Hiking Tips for Big Creative Projects (I’m Looking At You, NaNoWriMo)

Last week, I hiked up to Ruby Jewel Lake with my husband. The three-mile trail was steep and rocky, with patches of ice and snow, and the air was thin (we were over 11,000 feet). To add to the fun, we lost our way and wound up making an exhausting climb off-trail to get to the top. As I was hiking, I kept thinking two things. The first was my Difficult-Hike Mantra (which is a similar to my This-Workout-Is-Kicking-My-Ass Mantra; more on this later). The other was that all the tricks and tools I was using to get me up that mountain were the same tricks and tools that get me through daunting creative challenges, like writing a 50,000-word novel in 30 days with the other NaNoWriMo* fans.

Cold but alive. And grateful I made the effort to get to the top.
Cold but alive. And grateful I made the effort to get to the top.

(ASIDE: For those who were wondering, yes, I’m taking on NaNoWriMo again. This will be my ninth consecutive year of participation and I hope I’ll write my best first draft ever. I just have to decide what the heck I’m going to write about. I’m not too worried just yet. I usually get a great idea sometime before November, usually on October 31st.)

Here are my hiking rules that also apply to writing a novel:

1) Wear layers, eat right, and drink your water. To perform at all, I need to take care of myself. The better care I can give myself, the better my performance can be. Eating healthy food, getting exercise and plenty of sleep, and even dressing warmly on a cold day can help me to get my novel written. (Many NaNo veterans swear by caffeine, sugar, and other stimulants. As someone with food sensitivities, I stick with fresh, whole foods, but you know what you need to survive. Sometimes a tasty bribe can give you the little kick of motivation you need to get to the next ridge.)

2) Take a map, a GPS, or both. After we lost the trail under the snow and had wandered a bit, the GPS helped us find our way again. Story maps or outlines can be essential to staying on track with your novel, although sometimes it’s the detours that lead you to the true heart of your story. I work with guideposts more than outlines, but some sort of map, no matter how sketchy, can make all the difference.

3) Use all the support you can find. While hiking, trekking poles propped me up when I was exhausted and shaking, in danger of losing my balance on the rocks. My biggest NaNoWriMo prop is my supportive husband, who will cook dinner and otherwise inconvenience himself so I have time to write. Other key props are my battered copy of Chris Baty’s No Plot, No Problem, the NaNoWriMo forums and pep talks, and the buddies I keep in touch with while we are all struggling with our rocky novels. (In case you didn’t know, you’re allowed to get some help with achieving your goals.)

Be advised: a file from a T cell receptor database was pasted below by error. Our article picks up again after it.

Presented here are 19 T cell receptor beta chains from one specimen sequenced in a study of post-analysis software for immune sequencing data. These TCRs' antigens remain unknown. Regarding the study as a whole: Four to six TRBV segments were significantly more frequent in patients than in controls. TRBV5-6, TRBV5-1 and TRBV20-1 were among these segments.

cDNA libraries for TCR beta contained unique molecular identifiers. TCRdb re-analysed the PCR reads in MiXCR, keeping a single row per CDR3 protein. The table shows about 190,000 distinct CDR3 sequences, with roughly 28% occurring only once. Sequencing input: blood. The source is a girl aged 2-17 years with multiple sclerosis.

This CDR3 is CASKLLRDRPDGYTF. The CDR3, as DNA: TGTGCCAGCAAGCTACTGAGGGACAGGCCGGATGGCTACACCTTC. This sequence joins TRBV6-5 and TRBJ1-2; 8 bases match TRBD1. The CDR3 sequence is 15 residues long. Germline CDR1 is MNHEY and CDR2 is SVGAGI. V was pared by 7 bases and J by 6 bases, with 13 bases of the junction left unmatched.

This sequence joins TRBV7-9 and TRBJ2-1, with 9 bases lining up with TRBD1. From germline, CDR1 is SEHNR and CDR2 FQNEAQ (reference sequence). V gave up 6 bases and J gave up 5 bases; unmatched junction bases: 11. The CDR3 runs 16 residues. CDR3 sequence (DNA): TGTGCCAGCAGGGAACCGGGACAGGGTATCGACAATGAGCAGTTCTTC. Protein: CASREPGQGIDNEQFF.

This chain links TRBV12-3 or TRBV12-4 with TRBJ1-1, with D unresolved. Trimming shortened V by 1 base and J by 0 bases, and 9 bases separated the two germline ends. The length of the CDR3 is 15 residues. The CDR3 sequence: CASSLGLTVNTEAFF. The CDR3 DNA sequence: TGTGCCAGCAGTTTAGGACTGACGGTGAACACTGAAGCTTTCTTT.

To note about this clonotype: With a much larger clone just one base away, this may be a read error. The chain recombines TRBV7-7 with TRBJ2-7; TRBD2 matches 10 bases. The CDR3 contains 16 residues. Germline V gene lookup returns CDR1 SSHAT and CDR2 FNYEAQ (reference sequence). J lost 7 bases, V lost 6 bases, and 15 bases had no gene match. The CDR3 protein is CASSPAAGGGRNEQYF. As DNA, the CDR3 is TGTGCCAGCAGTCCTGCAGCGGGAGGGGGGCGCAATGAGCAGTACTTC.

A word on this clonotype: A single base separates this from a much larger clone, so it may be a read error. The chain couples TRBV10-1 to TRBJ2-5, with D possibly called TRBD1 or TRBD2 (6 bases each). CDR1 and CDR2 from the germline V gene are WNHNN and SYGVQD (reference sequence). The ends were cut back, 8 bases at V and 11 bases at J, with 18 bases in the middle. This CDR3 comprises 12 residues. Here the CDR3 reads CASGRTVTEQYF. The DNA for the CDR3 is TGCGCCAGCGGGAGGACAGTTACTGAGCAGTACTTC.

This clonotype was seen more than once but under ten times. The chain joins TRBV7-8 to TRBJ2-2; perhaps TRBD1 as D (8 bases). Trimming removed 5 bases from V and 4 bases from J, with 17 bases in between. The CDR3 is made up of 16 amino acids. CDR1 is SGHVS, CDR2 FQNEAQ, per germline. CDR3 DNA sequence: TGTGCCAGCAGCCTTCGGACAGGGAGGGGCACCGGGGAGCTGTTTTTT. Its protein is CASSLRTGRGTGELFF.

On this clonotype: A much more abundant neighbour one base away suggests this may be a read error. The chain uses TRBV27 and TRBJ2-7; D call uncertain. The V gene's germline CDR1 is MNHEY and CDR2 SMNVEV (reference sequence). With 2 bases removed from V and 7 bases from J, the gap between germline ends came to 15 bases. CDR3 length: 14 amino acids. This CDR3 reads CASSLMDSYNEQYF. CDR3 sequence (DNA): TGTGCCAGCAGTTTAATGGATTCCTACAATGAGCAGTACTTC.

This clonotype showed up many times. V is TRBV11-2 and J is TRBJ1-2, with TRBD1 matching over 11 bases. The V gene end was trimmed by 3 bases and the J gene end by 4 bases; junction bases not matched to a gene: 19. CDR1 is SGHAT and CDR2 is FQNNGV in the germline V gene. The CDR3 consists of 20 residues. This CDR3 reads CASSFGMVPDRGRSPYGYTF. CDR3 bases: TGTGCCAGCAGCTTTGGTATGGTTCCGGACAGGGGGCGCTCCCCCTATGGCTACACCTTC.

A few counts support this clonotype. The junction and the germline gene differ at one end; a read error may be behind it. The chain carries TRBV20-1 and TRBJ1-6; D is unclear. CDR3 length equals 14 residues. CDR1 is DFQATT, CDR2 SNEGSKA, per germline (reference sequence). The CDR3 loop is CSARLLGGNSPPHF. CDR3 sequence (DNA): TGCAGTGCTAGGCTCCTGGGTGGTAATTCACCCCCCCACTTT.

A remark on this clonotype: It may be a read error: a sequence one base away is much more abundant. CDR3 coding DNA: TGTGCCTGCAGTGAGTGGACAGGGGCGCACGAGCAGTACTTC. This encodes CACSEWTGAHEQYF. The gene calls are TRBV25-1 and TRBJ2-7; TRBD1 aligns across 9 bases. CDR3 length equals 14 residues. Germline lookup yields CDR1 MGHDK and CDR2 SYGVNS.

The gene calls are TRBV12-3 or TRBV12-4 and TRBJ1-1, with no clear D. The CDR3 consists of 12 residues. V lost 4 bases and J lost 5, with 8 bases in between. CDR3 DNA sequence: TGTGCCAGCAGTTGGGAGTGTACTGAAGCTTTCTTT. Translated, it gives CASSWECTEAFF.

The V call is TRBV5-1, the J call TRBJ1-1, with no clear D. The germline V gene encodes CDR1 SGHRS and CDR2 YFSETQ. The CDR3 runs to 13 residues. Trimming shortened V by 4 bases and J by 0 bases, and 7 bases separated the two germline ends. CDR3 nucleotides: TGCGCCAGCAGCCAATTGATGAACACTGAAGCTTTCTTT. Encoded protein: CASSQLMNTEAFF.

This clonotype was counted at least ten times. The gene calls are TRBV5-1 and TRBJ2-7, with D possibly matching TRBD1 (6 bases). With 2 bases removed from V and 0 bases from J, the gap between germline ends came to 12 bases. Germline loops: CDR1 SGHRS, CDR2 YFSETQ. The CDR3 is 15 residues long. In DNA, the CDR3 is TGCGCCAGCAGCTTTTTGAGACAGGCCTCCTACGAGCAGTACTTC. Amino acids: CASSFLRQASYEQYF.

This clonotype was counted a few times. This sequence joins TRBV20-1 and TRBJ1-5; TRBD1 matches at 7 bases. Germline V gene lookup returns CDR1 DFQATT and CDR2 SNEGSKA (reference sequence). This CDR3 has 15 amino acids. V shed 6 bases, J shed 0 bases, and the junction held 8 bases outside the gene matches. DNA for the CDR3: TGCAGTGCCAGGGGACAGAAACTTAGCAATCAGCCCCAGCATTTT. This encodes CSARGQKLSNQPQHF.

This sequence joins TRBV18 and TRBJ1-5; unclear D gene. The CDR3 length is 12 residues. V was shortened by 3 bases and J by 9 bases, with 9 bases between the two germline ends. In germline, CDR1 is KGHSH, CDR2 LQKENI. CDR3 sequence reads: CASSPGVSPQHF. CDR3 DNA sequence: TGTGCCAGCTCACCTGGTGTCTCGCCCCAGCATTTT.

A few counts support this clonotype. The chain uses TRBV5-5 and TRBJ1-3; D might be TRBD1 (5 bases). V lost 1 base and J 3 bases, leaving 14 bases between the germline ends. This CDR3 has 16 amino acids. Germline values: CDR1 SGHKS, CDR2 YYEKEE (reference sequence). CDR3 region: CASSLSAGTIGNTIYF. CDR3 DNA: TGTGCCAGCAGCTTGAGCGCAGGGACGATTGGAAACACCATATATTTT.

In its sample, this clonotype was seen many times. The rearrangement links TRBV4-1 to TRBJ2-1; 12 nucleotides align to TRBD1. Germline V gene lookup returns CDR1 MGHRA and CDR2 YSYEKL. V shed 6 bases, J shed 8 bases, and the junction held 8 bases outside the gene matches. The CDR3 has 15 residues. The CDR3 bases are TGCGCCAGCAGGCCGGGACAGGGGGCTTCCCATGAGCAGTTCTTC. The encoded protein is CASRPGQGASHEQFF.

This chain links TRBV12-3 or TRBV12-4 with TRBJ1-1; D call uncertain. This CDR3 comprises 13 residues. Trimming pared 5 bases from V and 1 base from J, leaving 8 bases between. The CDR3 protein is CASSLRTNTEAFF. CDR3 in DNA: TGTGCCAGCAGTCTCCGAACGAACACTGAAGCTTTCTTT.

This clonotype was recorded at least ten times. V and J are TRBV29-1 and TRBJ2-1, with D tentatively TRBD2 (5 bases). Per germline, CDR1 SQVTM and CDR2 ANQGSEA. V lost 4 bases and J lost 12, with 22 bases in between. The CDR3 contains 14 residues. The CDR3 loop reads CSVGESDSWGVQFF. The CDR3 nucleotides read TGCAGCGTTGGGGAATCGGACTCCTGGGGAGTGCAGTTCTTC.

4) Focus on what you want, not what you fear. This is where my mantras come in. When the hike was the hardest, I found myself thinking “I’m not going to cry” and feeling the tears well up. Focusing on what I didn’t want was making it come true. When I switched to thinking “I can do this; I am strong,” the tears went away and I actually felt better. It was still a hard hike, but I was right. I did make it to the top, and I’m sure focusing on what I wanted — to finish the climb — made it possible. I think the same way when I need to get my word count in for the day: “I can do this.” And so can you.

The view from Ruby Jewel Lake. It was worth the climb.
The view from Ruby Jewel Lake. It was worth the climb.

5) No multi-tasking. I have to follow this rule whenever I get tired or the air is thin. I get fumble-fingered and clumsy. If I try to put my coat on while I’m walking up the trail, I’m sure to stumble, possibly even twist an ankle. Instead, I stop, put on my coat, then start walking again. Otherwise, I risk an accident to myself or my equipment. I have only so much time and energy to devote to my hike and I don’t want to do anything that could cause a delay or keep me from the top. I find the same rule helps with my NaNoWriMo writing sessions. I turn everything else off and focus on writing until I hit my goal for the day. I also focus on the one thing that needs to happen next in the story as I write. I don’t worry about poetic descriptions, clever metaphors, or award-winning symbolism. I just get down the key information for the scene and move on. I can add layers when I re-write.